Police officers have frequent encounters with people who use drugs, either by making an arrest for a drug-related offense or responding to a drug overdose call. Yet, little is known about how police officers view drug addiction – as a disease, a moral failure, or something else – and how their frameworks for conceptualizing addiction impact their attitudes toward drug policies, including the use of naloxone. This research examined police officers’ adherence to a moralistic addiction framework in relation to their support for treatment-oriented drug policies. Officers (N = 618) were surveyed about their beliefs on drug policy and the extent to which drug addiction was a product of one's morals or related to social or biological reasons. Results found that approximately 22% of the variance in drug policy attitudes could be explained by addiction frameworks and control variables. Officers who embraced a biological perspective of addiction were more supportive of policies that expanded treatment, including access to naloxone, and less punitive sanctions. Those with stronger moralistic views were less supportive of expanding treatment initiatives and endorsed expanding punitive sanctions. Officer age and education was positively related with expanding treatment and naloxone use while exposure to overdoses was negatively related to policy support. These results demonstrate that officers’ frameworks about drug addiction play an important role in drug policy attitudes and, by extension, how they might interact with people who use drugs.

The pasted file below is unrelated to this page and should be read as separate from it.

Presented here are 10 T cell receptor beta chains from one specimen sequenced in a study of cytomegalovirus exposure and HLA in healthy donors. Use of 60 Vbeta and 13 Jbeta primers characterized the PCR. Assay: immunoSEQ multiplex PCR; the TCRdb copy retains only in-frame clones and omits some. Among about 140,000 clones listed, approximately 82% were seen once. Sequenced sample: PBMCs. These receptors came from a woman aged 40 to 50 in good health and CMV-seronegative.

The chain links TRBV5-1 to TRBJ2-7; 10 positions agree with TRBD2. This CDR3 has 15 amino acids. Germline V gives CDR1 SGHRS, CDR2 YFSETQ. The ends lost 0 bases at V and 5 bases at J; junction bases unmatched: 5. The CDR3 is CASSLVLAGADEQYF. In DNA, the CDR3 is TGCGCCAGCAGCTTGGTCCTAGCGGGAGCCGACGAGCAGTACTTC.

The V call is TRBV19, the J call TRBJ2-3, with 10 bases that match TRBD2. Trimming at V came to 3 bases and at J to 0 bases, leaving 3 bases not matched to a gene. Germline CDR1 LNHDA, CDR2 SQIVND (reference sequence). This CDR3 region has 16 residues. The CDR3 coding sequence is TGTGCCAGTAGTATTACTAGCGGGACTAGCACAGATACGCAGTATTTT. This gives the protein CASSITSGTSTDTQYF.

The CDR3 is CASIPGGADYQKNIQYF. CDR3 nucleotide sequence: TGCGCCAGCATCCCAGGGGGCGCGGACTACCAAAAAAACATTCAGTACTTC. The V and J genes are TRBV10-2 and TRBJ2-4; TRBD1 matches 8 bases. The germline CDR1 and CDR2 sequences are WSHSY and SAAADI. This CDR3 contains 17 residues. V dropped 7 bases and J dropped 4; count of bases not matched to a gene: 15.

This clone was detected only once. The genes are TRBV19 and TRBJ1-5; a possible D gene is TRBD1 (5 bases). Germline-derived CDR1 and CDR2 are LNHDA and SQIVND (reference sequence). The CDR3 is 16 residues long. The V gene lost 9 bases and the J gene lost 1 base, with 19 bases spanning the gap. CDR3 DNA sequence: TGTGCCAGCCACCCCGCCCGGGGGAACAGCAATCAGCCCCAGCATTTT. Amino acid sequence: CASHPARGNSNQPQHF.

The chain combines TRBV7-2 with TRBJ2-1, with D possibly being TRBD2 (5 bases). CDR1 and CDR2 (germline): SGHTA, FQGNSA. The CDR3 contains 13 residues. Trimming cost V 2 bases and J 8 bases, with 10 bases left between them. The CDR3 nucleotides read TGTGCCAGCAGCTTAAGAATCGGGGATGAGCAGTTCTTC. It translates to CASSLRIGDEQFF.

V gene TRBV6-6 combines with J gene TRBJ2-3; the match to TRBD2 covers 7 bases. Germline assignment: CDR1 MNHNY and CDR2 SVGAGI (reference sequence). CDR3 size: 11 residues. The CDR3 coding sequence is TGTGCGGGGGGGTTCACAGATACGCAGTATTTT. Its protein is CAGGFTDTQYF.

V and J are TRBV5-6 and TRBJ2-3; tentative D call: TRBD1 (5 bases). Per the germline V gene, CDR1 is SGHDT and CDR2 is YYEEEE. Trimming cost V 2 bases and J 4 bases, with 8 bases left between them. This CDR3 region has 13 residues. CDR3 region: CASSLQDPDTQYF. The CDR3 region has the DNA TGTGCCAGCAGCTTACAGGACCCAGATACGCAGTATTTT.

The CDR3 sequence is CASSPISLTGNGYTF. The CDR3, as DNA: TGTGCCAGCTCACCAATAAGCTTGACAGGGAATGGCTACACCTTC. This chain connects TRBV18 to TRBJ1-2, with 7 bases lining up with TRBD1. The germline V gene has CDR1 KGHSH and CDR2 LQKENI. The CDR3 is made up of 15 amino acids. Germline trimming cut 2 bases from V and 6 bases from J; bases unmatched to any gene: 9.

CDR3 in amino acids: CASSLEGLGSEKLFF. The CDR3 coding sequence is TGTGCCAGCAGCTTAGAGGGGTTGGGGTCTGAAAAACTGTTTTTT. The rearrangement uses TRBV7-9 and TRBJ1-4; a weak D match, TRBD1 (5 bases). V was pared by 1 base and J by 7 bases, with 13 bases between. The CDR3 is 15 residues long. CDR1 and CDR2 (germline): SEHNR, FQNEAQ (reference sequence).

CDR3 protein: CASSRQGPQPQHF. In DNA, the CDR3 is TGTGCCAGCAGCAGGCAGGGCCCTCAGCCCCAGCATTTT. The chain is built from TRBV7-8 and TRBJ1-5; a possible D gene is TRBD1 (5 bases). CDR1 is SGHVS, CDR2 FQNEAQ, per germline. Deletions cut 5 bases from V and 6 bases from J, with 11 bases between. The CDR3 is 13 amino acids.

All Science Journal Classification (ASJC) codes
- Medicine (miscellaneous)
- Clinical Psychology
- Psychiatry and Mental health